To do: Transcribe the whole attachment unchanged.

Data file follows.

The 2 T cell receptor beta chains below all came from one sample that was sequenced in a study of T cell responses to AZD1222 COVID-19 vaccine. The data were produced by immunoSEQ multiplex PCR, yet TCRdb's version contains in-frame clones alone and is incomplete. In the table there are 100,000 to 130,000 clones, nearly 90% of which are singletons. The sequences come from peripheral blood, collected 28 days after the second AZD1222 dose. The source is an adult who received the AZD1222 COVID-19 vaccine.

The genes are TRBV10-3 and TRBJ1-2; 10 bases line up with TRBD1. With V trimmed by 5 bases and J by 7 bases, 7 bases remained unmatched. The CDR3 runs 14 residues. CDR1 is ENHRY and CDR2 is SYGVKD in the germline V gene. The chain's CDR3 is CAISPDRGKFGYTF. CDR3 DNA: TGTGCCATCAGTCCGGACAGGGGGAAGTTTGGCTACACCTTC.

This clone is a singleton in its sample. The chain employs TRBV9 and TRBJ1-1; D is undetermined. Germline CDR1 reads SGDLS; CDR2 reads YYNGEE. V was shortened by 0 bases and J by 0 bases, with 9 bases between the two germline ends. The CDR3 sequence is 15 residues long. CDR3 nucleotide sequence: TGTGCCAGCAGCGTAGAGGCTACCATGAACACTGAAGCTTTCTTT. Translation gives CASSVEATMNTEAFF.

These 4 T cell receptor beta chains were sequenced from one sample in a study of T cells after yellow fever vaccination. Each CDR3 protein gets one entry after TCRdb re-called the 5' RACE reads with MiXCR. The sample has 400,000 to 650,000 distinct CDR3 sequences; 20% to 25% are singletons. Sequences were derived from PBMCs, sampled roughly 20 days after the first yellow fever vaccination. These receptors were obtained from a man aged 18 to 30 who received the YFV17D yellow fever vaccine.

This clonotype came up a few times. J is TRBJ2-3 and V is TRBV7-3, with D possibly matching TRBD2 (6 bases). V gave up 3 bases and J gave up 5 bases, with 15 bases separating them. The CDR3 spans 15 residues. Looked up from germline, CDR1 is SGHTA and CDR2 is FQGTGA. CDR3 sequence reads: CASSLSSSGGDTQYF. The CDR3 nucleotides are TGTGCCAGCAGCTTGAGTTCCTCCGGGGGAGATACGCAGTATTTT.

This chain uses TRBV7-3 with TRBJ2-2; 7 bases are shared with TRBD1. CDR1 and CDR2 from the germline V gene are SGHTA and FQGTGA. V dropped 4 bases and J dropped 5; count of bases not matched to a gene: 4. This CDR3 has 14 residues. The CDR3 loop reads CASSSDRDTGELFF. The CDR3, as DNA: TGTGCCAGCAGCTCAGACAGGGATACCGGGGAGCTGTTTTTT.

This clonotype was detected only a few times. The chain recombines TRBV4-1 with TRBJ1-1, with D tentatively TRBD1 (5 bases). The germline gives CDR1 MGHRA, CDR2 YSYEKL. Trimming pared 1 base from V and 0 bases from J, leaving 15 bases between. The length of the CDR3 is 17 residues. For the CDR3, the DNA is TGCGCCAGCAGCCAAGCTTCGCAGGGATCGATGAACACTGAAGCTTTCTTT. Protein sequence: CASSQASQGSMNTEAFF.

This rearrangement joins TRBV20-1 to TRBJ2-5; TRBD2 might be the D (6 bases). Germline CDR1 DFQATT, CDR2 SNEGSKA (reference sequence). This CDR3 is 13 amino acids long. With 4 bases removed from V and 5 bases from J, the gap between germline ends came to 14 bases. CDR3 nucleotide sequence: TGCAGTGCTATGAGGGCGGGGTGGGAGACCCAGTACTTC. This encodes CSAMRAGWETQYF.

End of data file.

The 2 T cell receptor beta chains below all came from one sample that was sequenced in a study of T cell responses to AZD1222 COVID-19 vaccine. The data were produced by immunoSEQ multiplex PCR, yet TCRdb's version contains in-frame clones alone and is incomplete. In the table there are 100,000 to 130,000 clones, nearly 90% of which are singletons. The sequences come from peripheral blood, collected 28 days after the second AZD1222 dose. The source is an adult who received the AZD1222 COVID-19 vaccine.

The genes are TRBV10-3 and TRBJ1-2; 10 bases line up with TRBD1. With V trimmed by 5 bases and J by 7 bases, 7 bases remained unmatched. The CDR3 runs 14 residues. CDR1 is ENHRY and CDR2 is SYGVKD in the germline V gene. The chain's CDR3 is CAISPDRGKFGYTF. CDR3 DNA: TGTGCCATCAGTCCGGACAGGGGGAAGTTTGGCTACACCTTC.

This clone is a singleton in its sample. The chain employs TRBV9 and TRBJ1-1; D is undetermined. Germline CDR1 reads SGDLS; CDR2 reads YYNGEE. V was shortened by 0 bases and J by 0 bases, with 9 bases between the two germline ends. The CDR3 sequence is 15 residues long. CDR3 nucleotide sequence: TGTGCCAGCAGCGTAGAGGCTACCATGAACACTGAAGCTTTCTTT. Translation gives CASSVEATMNTEAFF.

These 4 T cell receptor beta chains were sequenced from one sample in a study of T cells after yellow fever vaccination. Each CDR3 protein gets one entry after TCRdb re-called the 5' RACE reads with MiXCR. The sample has 400,000 to 650,000 distinct CDR3 sequences; 20% to 25% are singletons. Sequences were derived from PBMCs, sampled roughly 20 days after the first yellow fever vaccination. These receptors were obtained from a man aged 18 to 30 who received the YFV17D yellow fever vaccine.

This clonotype came up a few times. J is TRBJ2-3 and V is TRBV7-3, with D possibly matching TRBD2 (6 bases). V gave up 3 bases and J gave up 5 bases, with 15 bases separating them. The CDR3 spans 15 residues. Looked up from germline, CDR1 is SGHTA and CDR2 is FQGTGA. CDR3 sequence reads: CASSLSSSGGDTQYF. The CDR3 nucleotides are TGTGCCAGCAGCTTGAGTTCCTCCGGGGGAGATACGCAGTATTTT.

This chain uses TRBV7-3 with TRBJ2-2; 7 bases are shared with TRBD1. CDR1 and CDR2 from the germline V gene are SGHTA and FQGTGA. V dropped 4 bases and J dropped 5; count of bases not matched to a gene: 4. This CDR3 has 14 residues. The CDR3 loop reads CASSSDRDTGELFF. The CDR3, as DNA: TGTGCCAGCAGCTCAGACAGGGATACCGGGGAGCTGTTTTTT.

This clonotype was detected only a few times. The chain recombines TRBV4-1 with TRBJ1-1, with D tentatively TRBD1 (5 bases). The germline gives CDR1 MGHRA, CDR2 YSYEKL. Trimming pared 1 base from V and 0 bases from J, leaving 15 bases between. The length of the CDR3 is 17 residues. For the CDR3, the DNA is TGCGCCAGCAGCCAAGCTTCGCAGGGATCGATGAACACTGAAGCTTTCTTT. Protein sequence: CASSQASQGSMNTEAFF.

This rearrangement joins TRBV20-1 to TRBJ2-5; TRBD2 might be the D (6 bases). Germline CDR1 DFQATT, CDR2 SNEGSKA (reference sequence). This CDR3 is 13 amino acids long. With 4 bases removed from V and 5 bases from J, the gap between germline ends came to 14 bases. CDR3 nucleotide sequence: TGCAGTGCTATGAGGGCGGGGTGGGAGACCCAGTACTTC. This encodes CSAMRAGWETQYF.